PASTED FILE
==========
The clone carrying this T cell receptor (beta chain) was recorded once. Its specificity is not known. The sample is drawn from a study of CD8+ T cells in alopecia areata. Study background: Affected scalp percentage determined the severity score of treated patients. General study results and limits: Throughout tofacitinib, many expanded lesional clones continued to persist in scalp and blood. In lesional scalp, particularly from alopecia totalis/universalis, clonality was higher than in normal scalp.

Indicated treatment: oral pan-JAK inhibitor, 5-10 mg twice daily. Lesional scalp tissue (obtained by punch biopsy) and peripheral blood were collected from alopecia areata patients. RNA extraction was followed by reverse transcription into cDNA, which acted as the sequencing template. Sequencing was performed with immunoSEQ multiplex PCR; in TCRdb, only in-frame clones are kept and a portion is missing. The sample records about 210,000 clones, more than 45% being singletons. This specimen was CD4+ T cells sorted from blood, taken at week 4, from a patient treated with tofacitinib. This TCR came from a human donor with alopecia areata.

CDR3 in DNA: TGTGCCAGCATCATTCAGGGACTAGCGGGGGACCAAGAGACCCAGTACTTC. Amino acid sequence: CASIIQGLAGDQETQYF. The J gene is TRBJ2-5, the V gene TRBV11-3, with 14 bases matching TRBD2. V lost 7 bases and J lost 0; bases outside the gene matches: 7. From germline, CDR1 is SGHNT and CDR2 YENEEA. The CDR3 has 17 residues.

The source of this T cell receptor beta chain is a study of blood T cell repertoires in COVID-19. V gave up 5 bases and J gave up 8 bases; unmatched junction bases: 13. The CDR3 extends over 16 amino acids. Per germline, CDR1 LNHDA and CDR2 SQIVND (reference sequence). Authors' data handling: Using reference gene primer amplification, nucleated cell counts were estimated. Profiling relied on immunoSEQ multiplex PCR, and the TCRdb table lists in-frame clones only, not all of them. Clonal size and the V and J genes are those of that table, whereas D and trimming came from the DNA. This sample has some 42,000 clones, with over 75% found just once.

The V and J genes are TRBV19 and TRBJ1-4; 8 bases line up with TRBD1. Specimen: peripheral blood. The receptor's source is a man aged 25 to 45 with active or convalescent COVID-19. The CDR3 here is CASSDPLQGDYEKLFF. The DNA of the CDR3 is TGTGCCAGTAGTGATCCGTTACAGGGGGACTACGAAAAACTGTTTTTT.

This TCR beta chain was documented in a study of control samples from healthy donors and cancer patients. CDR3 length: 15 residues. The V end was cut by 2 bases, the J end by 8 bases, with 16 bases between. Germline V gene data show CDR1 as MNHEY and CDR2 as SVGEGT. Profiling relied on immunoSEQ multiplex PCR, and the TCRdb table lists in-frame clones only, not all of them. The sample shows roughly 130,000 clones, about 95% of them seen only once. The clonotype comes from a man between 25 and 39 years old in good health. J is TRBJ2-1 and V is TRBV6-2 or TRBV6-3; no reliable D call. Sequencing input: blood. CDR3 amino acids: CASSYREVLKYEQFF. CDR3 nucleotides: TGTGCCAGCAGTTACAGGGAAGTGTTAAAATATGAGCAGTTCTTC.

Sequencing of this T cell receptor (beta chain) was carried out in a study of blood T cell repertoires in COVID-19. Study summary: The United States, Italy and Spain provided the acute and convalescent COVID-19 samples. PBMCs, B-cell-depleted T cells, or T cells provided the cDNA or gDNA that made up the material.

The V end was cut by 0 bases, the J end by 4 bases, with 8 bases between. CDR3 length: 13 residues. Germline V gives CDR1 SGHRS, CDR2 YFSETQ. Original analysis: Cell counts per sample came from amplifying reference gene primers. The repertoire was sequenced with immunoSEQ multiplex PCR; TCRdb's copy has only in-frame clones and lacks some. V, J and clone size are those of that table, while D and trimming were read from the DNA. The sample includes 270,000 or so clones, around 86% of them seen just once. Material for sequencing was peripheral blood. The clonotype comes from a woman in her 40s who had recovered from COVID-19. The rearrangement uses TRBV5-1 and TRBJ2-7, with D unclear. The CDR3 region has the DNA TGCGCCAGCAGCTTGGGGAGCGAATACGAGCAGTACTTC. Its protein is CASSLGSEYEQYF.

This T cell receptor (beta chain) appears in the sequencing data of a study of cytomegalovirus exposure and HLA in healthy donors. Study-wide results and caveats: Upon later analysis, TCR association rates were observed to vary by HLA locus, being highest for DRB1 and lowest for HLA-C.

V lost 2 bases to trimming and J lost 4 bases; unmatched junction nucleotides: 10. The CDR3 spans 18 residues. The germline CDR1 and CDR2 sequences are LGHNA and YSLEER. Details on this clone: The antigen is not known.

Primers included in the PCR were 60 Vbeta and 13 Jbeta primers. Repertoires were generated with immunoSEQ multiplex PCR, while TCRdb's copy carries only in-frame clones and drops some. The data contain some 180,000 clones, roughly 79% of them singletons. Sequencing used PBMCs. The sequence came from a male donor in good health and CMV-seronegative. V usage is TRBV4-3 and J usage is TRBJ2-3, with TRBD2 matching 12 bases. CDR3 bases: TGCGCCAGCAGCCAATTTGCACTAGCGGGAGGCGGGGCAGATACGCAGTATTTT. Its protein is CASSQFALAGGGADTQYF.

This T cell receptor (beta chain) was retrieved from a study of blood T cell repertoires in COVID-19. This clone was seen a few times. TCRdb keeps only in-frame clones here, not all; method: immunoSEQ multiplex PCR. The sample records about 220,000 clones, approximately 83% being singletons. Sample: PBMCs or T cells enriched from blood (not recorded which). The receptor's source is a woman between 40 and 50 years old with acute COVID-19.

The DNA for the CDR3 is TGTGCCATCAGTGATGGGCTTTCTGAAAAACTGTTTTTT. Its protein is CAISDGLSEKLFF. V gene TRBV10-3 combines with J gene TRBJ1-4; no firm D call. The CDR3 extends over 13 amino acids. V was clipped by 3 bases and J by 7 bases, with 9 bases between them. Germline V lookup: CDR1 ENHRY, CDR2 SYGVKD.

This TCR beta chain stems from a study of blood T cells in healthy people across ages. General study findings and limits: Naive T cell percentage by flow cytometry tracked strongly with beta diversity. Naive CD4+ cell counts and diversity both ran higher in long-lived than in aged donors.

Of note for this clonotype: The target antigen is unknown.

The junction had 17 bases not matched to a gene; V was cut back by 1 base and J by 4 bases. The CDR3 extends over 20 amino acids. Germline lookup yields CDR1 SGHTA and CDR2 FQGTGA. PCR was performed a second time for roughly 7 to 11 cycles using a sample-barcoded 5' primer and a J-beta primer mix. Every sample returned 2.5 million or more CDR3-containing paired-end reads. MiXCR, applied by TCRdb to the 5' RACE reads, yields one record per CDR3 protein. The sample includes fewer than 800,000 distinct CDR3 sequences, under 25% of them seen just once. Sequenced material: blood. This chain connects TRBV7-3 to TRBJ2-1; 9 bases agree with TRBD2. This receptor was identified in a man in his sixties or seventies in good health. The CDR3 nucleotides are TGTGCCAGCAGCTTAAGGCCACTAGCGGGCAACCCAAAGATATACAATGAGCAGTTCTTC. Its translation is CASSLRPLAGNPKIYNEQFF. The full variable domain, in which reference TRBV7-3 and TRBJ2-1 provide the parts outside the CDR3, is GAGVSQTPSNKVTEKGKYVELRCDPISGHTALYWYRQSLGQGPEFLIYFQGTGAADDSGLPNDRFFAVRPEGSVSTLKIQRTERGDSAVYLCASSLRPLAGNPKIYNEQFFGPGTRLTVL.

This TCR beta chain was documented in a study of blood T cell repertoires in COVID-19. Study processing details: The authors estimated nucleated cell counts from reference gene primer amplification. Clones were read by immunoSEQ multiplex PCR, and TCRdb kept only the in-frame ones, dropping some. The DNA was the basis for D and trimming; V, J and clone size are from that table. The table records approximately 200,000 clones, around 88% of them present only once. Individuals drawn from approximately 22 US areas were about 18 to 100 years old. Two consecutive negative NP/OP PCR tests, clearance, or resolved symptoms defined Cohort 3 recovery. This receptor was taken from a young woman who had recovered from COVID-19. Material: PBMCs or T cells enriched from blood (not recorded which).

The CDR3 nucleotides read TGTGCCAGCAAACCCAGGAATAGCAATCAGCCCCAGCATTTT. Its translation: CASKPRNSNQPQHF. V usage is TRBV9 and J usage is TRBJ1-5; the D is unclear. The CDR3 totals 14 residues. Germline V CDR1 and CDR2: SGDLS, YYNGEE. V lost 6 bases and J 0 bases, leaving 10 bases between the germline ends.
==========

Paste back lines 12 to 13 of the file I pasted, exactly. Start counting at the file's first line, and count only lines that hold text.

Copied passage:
This T cell receptor (beta chain) was retrieved from a study of blood T cell repertoires in COVID-19. This clone was seen a few times. TCRdb keeps only in-frame clones here, not all; method: immunoSEQ multiplex PCR. The sample records about 220,000 clones, approximately 83% being singletons. Sample: PBMCs or T cells enriched from blood (not recorded which). The receptor's source is a woman between 40 and 50 years old with acute COVID-19.

The DNA for the CDR3 is TGTGCCATCAGTGATGGGCTTTCTGAAAAACTGTTTTTT. Its protein is CAISDGLSEKLFF. V gene TRBV10-3 combines with J gene TRBJ1-4; no firm D call. The CDR3 extends over 13 amino acids. V was clipped by 3 bases and J by 7 bases, with 9 bases between them. Germline V lookup: CDR1 ENHRY, CDR2 SYGVKD.